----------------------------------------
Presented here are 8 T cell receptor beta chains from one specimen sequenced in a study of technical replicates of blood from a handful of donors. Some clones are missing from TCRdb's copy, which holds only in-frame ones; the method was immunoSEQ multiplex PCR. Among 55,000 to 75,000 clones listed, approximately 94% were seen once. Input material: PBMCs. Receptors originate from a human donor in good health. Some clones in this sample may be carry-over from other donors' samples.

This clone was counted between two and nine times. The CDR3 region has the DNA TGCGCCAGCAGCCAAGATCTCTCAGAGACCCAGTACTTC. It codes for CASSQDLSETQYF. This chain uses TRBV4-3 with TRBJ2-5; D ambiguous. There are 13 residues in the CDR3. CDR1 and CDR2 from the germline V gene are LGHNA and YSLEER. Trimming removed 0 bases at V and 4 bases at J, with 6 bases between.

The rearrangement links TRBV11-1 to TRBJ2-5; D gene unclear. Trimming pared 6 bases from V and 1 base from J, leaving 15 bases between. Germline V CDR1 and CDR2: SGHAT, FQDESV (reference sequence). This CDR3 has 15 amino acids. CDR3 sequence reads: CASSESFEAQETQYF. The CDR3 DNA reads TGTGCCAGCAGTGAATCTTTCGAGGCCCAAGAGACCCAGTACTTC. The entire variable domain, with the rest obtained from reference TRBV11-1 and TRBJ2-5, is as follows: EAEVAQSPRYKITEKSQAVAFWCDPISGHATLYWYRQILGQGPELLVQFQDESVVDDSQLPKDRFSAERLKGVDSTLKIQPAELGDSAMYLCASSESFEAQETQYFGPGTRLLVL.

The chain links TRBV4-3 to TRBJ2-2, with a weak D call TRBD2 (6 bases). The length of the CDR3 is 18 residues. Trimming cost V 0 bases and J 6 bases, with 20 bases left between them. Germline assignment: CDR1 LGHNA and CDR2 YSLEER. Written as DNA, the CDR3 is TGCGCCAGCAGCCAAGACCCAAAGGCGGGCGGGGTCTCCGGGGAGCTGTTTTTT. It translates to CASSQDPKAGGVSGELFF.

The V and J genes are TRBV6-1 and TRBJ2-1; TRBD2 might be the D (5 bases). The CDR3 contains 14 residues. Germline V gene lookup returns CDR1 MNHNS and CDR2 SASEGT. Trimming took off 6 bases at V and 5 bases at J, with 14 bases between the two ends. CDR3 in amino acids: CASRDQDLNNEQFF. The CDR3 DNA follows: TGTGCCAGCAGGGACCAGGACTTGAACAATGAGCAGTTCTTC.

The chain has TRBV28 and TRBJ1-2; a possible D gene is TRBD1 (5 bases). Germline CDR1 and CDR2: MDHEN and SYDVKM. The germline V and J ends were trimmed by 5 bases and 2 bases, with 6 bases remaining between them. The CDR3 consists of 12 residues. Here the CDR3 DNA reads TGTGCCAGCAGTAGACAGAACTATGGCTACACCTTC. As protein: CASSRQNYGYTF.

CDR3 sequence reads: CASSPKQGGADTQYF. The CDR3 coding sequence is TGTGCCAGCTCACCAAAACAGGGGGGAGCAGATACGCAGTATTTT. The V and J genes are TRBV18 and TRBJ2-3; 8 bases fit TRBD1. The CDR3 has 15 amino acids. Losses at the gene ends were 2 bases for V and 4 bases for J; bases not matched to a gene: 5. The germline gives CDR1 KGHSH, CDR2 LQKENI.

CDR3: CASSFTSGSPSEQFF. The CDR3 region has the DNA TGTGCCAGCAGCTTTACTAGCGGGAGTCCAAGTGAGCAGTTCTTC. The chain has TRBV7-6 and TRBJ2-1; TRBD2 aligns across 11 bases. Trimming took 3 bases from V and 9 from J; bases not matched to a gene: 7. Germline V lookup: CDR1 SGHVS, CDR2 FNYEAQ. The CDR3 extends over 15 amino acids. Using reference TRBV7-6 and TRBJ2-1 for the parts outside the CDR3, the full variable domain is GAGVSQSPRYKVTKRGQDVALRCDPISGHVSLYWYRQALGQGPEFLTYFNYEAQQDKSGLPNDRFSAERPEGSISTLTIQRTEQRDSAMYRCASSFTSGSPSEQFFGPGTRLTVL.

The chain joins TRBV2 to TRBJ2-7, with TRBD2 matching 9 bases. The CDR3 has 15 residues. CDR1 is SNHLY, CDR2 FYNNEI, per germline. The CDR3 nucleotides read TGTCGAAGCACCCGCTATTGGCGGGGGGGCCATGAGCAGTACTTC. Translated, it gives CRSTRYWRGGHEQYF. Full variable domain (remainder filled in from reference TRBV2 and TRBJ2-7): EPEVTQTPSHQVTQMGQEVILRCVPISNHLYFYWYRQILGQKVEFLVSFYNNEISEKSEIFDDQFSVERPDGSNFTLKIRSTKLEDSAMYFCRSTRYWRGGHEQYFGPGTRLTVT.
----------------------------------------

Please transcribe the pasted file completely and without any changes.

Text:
Presented here are 8 T cell receptor beta chains from one specimen sequenced in a study of technical replicates of blood from a handful of donors. Some clones are missing from TCRdb's copy, which holds only in-frame ones; the method was immunoSEQ multiplex PCR. Among 55,000 to 75,000 clones listed, approximately 94% were seen once. Input material: PBMCs. Receptors originate from a human donor in good health. Some clones in this sample may be carry-over from other donors' samples.

This clone was counted between two and nine times. The CDR3 region has the DNA TGCGCCAGCAGCCAAGATCTCTCAGAGACCCAGTACTTC. It codes for CASSQDLSETQYF. This chain uses TRBV4-3 with TRBJ2-5; D ambiguous. There are 13 residues in the CDR3. CDR1 and CDR2 from the germline V gene are LGHNA and YSLEER. Trimming removed 0 bases at V and 4 bases at J, with 6 bases between.

The rearrangement links TRBV11-1 to TRBJ2-5; D gene unclear. Trimming pared 6 bases from V and 1 base from J, leaving 15 bases between. Germline V CDR1 and CDR2: SGHAT, FQDESV (reference sequence). This CDR3 has 15 amino acids. CDR3 sequence reads: CASSESFEAQETQYF. The CDR3 DNA reads TGTGCCAGCAGTGAATCTTTCGAGGCCCAAGAGACCCAGTACTTC. The entire variable domain, with the rest obtained from reference TRBV11-1 and TRBJ2-5, is as follows: EAEVAQSPRYKITEKSQAVAFWCDPISGHATLYWYRQILGQGPELLVQFQDESVVDDSQLPKDRFSAERLKGVDSTLKIQPAELGDSAMYLCASSESFEAQETQYFGPGTRLLVL.

The chain links TRBV4-3 to TRBJ2-2, with a weak D call TRBD2 (6 bases). The length of the CDR3 is 18 residues. Trimming cost V 0 bases and J 6 bases, with 20 bases left between them. Germline assignment: CDR1 LGHNA and CDR2 YSLEER. Written as DNA, the CDR3 is TGCGCCAGCAGCCAAGACCCAAAGGCGGGCGGGGTCTCCGGGGAGCTGTTTTTT. It translates to CASSQDPKAGGVSGELFF.

The V and J genes are TRBV6-1 and TRBJ2-1; TRBD2 might be the D (5 bases). The CDR3 contains 14 residues. Germline V gene lookup returns CDR1 MNHNS and CDR2 SASEGT. Trimming took off 6 bases at V and 5 bases at J, with 14 bases between the two ends. CDR3 in amino acids: CASRDQDLNNEQFF. The CDR3 DNA follows: TGTGCCAGCAGGGACCAGGACTTGAACAATGAGCAGTTCTTC.

The chain has TRBV28 and TRBJ1-2; a possible D gene is TRBD1 (5 bases). Germline CDR1 and CDR2: MDHEN and SYDVKM. The germline V and J ends were trimmed by 5 bases and 2 bases, with 6 bases remaining between them. The CDR3 consists of 12 residues. Here the CDR3 DNA reads TGTGCCAGCAGTAGACAGAACTATGGCTACACCTTC. As protein: CASSRQNYGYTF.

CDR3 sequence reads: CASSPKQGGADTQYF. The CDR3 coding sequence is TGTGCCAGCTCACCAAAACAGGGGGGAGCAGATACGCAGTATTTT. The V and J genes are TRBV18 and TRBJ2-3; 8 bases fit TRBD1. The CDR3 has 15 amino acids. Losses at the gene ends were 2 bases for V and 4 bases for J; bases not matched to a gene: 5. The germline gives CDR1 KGHSH, CDR2 LQKENI.

CDR3: CASSFTSGSPSEQFF. The CDR3 region has the DNA TGTGCCAGCAGCTTTACTAGCGGGAGTCCAAGTGAGCAGTTCTTC. The chain has TRBV7-6 and TRBJ2-1; TRBD2 aligns across 11 bases. Trimming took 3 bases from V and 9 from J; bases not matched to a gene: 7. Germline V lookup: CDR1 SGHVS, CDR2 FNYEAQ. The CDR3 extends over 15 amino acids. Using reference TRBV7-6 and TRBJ2-1 for the parts outside the CDR3, the full variable domain is GAGVSQSPRYKVTKRGQDVALRCDPISGHVSLYWYRQALGQGPEFLTYFNYEAQQDKSGLPNDRFSAERPEGSISTLTIQRTEQRDSAMYRCASSFTSGSPSEQFFGPGTRLTVL.

The chain joins TRBV2 to TRBJ2-7, with TRBD2 matching 9 bases. The CDR3 has 15 residues. CDR1 is SNHLY, CDR2 FYNNEI, per germline. The CDR3 nucleotides read TGTCGAAGCACCCGCTATTGGCGGGGGGGCCATGAGCAGTACTTC. Translated, it gives CRSTRYWRGGHEQYF. Full variable domain (remainder filled in from reference TRBV2 and TRBJ2-7): EPEVTQTPSHQVTQMGQEVILRCVPISNHLYFYWYRQILGQKVEFLVSFYNNEISEKSEIFDDQFSVERPDGSNFTLKIRSTKLEDSAMYFCRSTRYWRGGHEQYFGPGTRLTVT.